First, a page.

Yesterday domainnamewire.com reported that employees of TDNAM.com and NameJet.com were allowed to bid on domains that were in their own company’s dropping auction service.
In the article, domainnamewire.com sited some discussions on NamePros about GoDaddy employees, including Adam Dicker, who runs Godaddy aftermarket service, bidding on and winning auctions from their own system.
Troubling for sure.
Today we are calling out Tucows.
Although Tucows in-house domain drop auction ended this week, some disturbing conduct of Tucows came to light.
We have participated in the Tucows in-House auction for over 2 years spending in the six figures each year.
On Thursday we received notice from Tucows that 23 domains that we had won at their auction had been redeemed by their owner. Under the Tucows auction, domains were auctioned after they expired but the registrant was given 70 days to redeem the domains back. In the event the domain owner did redeem the domain back then winner of the auction was refunded his bid and the domain went back to the domain owner. But 23 names all in one day. We were suspicious.
Upon further investigation we learned that all 23 names that got take back from us, were owned by Tucows itself.
So it seems that Tucows ran the domain drop auction and the domains in this case were Tucows owned domains.
Again a major conflict of interest
A registry with its own auction platform has a fiduciary relationship to the domain holders and to the bidders.
Going back to my law school days it was instilled in me that not only could I not engage in any unethical or illegal activity, but that I must at all times avoid the “appearance of impropriety”.
Because once you place yourself in a situation where your motivations and actions can be questioned, they can and will be.
The motives of TDNAM employees were questioned yesterday in the NamePro’s forum.
Do these employee’s have insider information? Do they pay full price or do they receive an employee discount which would enable them to receive the domain for less than you or I. Are the employees of the domain drop auction company’s responsible for increasing the amount of the bids by bidding?
All are fair questions.
Did Tucows make a mistake and release domain into an auction that they owned and let expire?
In a letter we wrote to Tucows on Thursday, we pointed out that when someone owns a domain and the auction platform it is sold on, there are certain abuses the domain/auction owner could engage in.
For example the domain/auction owner could proxy bid the domain up. The worst thing that can happen is the domain/auction owner winds up with the domain back. They could keep the domain or let it drop the following year back into the auction platform knowing what bid the domain bought the previous year. The best thing that could happen is that the price of the auction gets driven up and the domain is sold for much more than it would have.
Another, stronger possibility is that a domain gets placed in the drop auction by the domain/auction owner. If the domain sells for a price the domain/auction owner is satisfied with, the domain sale is allowed to go through, if the price is not sufficient, the domain/auction owner reclaims it. Once again it’s a no-lose situation for the domain/auction owner.
Of course we are not saying this is what Tucows did. We cannot know their motives.
That is the problem.
That is where the appearance of impropriety comes into play.
Just like none of us can say for sure what effect permitting employees of an auction house to bid on domains in their auction actually has, when put yourself in a situation where these questions can be asked, it places the credibility of the whole auction system in doubt.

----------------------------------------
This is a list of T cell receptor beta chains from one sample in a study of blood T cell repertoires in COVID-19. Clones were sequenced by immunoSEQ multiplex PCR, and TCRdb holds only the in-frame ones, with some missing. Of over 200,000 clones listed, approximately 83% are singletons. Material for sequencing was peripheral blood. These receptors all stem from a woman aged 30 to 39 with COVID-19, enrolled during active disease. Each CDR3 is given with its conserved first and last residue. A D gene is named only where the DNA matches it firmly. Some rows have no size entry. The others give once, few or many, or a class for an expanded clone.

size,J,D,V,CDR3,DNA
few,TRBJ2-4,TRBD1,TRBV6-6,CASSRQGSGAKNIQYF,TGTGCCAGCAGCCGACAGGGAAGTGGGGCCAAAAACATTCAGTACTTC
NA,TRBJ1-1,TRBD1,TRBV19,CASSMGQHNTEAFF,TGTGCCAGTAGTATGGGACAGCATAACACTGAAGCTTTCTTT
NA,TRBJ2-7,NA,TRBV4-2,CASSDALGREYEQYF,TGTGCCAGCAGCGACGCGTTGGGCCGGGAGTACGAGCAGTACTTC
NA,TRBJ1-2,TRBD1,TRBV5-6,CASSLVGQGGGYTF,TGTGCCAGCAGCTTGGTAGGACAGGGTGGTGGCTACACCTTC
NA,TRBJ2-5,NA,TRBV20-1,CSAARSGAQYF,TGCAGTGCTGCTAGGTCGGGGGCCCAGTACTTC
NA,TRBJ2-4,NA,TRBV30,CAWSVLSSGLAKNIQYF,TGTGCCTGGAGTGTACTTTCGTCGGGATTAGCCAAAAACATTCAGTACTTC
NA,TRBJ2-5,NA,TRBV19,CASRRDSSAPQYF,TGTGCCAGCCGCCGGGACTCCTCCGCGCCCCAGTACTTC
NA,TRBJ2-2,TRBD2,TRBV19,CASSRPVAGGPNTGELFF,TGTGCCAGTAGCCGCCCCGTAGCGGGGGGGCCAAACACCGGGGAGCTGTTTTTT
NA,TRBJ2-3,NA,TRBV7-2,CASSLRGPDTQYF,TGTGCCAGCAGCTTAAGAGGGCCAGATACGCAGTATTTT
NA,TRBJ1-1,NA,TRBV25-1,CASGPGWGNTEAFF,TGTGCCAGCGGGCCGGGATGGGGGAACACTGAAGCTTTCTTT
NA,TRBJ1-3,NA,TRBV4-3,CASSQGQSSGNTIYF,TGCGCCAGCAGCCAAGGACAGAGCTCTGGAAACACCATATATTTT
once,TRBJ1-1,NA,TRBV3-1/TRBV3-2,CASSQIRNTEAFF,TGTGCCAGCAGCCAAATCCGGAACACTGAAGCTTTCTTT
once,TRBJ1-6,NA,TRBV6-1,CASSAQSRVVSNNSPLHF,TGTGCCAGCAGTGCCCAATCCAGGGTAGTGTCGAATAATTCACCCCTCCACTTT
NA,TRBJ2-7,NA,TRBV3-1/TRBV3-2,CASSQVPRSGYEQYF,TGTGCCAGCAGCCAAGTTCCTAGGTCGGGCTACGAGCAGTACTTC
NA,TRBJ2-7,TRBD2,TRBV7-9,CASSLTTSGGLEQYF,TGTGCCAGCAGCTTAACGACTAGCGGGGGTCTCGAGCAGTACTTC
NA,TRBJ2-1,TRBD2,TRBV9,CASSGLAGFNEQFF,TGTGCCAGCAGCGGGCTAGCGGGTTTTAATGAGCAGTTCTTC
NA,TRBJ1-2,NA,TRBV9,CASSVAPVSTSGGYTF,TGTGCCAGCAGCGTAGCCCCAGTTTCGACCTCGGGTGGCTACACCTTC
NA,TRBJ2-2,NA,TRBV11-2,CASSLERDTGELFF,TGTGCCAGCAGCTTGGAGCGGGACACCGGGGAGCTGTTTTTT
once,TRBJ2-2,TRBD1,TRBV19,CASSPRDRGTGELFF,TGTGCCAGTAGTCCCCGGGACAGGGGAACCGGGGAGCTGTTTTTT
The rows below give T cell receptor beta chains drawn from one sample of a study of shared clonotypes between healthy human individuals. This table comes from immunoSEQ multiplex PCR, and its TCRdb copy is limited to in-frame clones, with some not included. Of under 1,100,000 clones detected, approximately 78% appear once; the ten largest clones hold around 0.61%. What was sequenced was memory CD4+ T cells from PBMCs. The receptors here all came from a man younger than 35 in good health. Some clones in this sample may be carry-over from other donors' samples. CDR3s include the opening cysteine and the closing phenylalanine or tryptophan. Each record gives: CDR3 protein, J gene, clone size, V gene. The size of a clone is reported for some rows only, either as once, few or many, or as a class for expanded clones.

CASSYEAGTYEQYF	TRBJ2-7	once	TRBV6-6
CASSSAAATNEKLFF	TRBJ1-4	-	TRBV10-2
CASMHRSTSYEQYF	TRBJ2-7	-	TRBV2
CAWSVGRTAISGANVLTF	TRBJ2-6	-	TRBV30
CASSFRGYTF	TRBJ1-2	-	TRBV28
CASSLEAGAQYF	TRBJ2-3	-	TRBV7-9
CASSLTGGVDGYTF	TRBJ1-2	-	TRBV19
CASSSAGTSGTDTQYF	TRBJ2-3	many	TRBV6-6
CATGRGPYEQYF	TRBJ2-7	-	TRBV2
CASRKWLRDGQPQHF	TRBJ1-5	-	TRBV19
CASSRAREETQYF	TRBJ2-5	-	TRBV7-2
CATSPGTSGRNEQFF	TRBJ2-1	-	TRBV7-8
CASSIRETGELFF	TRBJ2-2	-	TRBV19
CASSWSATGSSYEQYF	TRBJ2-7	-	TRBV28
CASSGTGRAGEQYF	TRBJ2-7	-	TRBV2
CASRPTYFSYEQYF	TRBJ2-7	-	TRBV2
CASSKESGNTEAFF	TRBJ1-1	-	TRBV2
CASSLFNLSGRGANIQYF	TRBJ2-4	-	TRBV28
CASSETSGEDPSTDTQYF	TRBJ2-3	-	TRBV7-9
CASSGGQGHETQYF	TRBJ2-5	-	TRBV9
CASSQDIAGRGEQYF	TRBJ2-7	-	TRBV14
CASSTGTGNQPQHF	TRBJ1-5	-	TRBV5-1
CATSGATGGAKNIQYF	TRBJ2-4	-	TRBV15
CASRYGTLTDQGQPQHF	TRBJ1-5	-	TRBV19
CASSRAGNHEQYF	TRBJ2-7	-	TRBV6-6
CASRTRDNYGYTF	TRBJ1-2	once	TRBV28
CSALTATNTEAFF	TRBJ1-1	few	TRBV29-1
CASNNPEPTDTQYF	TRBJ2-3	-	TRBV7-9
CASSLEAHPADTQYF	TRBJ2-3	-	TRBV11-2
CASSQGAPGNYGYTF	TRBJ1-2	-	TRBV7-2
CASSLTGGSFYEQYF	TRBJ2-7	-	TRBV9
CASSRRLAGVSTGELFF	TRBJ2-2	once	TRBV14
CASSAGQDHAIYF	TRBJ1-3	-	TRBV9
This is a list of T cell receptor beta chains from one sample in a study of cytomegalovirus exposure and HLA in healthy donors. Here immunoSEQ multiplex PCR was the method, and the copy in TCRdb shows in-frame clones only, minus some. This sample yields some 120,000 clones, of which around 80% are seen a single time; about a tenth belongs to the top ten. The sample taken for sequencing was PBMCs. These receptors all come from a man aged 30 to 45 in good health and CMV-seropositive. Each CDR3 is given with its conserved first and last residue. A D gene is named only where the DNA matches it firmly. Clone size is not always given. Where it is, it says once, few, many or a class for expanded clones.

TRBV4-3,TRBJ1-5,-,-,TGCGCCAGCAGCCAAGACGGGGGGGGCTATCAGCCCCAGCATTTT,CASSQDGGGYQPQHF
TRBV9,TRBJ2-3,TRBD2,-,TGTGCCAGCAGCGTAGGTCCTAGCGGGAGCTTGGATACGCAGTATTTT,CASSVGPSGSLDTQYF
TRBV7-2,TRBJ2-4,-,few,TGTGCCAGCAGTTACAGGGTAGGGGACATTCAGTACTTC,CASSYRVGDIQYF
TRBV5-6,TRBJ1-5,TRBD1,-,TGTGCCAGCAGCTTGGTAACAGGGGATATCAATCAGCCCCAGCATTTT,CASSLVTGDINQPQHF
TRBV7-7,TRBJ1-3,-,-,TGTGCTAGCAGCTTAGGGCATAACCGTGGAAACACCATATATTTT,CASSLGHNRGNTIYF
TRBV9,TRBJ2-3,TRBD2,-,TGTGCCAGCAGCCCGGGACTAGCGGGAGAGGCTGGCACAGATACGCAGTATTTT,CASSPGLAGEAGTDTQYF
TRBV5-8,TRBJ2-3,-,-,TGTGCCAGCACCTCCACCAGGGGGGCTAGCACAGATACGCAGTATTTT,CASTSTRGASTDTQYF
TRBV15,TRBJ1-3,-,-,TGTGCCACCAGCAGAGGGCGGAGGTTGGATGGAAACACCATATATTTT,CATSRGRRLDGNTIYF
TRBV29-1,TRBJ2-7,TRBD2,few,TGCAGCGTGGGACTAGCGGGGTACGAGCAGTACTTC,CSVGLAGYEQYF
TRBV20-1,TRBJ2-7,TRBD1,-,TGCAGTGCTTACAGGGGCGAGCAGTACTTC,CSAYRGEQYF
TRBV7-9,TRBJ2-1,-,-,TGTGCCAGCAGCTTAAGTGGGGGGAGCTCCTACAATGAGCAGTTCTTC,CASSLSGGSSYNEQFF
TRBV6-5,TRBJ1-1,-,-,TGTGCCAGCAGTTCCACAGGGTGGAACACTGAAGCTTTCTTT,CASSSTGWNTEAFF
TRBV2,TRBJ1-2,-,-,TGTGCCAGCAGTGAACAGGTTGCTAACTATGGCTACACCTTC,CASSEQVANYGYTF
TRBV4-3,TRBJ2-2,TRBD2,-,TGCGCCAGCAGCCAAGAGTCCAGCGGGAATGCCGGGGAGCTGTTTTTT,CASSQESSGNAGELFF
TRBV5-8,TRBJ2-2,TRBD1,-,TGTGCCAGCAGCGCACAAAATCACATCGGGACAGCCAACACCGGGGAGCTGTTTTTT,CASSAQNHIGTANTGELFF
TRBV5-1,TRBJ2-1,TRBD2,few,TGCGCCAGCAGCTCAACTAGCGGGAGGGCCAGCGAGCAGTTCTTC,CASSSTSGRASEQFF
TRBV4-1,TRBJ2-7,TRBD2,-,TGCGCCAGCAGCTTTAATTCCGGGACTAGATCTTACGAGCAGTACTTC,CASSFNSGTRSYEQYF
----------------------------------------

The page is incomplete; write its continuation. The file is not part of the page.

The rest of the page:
We have no idea of how many other domain auction sales were reversed by Tucows, when they redeemed their own domains, but it would be silly to think that we were the only victim of this situation.
We would urge anyone who participated in the Tucows drop auction who had a domain taken back in the last week or two to see who now owns the domain, and if it’s Tucows we would love to hear about it.
We suggested to Tucows, even if they made an honest mistake and placed their own names in auction they should honor the sales to keep the integrity of the auction platform intact.
In response to our concerns, Tucows basically answered that they, as the domain owner had the right to redeem their domains, like any other domain owner.
Of course this is not a satisfactory resolution.
They are not like any other domain owner.
Matter of fact they are like no other domain owner, they own the auction.
However in all fairness to make up for the issue they did offer to buy me a drink at the next show.
Well, I can buy my own fucking drinks.
I don’t need a domain drop auction house to buy me a drink.
I do need them to run an auction is a fair manner and above reproach.
So here we are.
Left questioning the ethics of domain drop auction houses that we all spend a ton of money at.
What can be done?
Well as domainers we can vote with our wallets.
If they are going to play games, they can play with themselves (Pun Intended)
I for one will never bid on a Tucow expired domain again. (now moved to Afternic)
I will keep my money in my pocket.
The six figures we spent a year is history.
Not only will they miss our winning bids but our participation.
By participating in these auction we all increase the final sales price. Without our participation over the years, hundreds of thousands more dollars were generated on domains we bid on, but were outbid on.
If we as a group stopped bidding for just one week at these domain auctions these guys would have to listen to us, rather than ignore us.
After all we are their customers and their revenue source.
If we all just took a little time off, they wouldn’t get away with it.
Ask yourself this question, if all the loss of our business meant to them was the price of a drink, what is your business worth to them?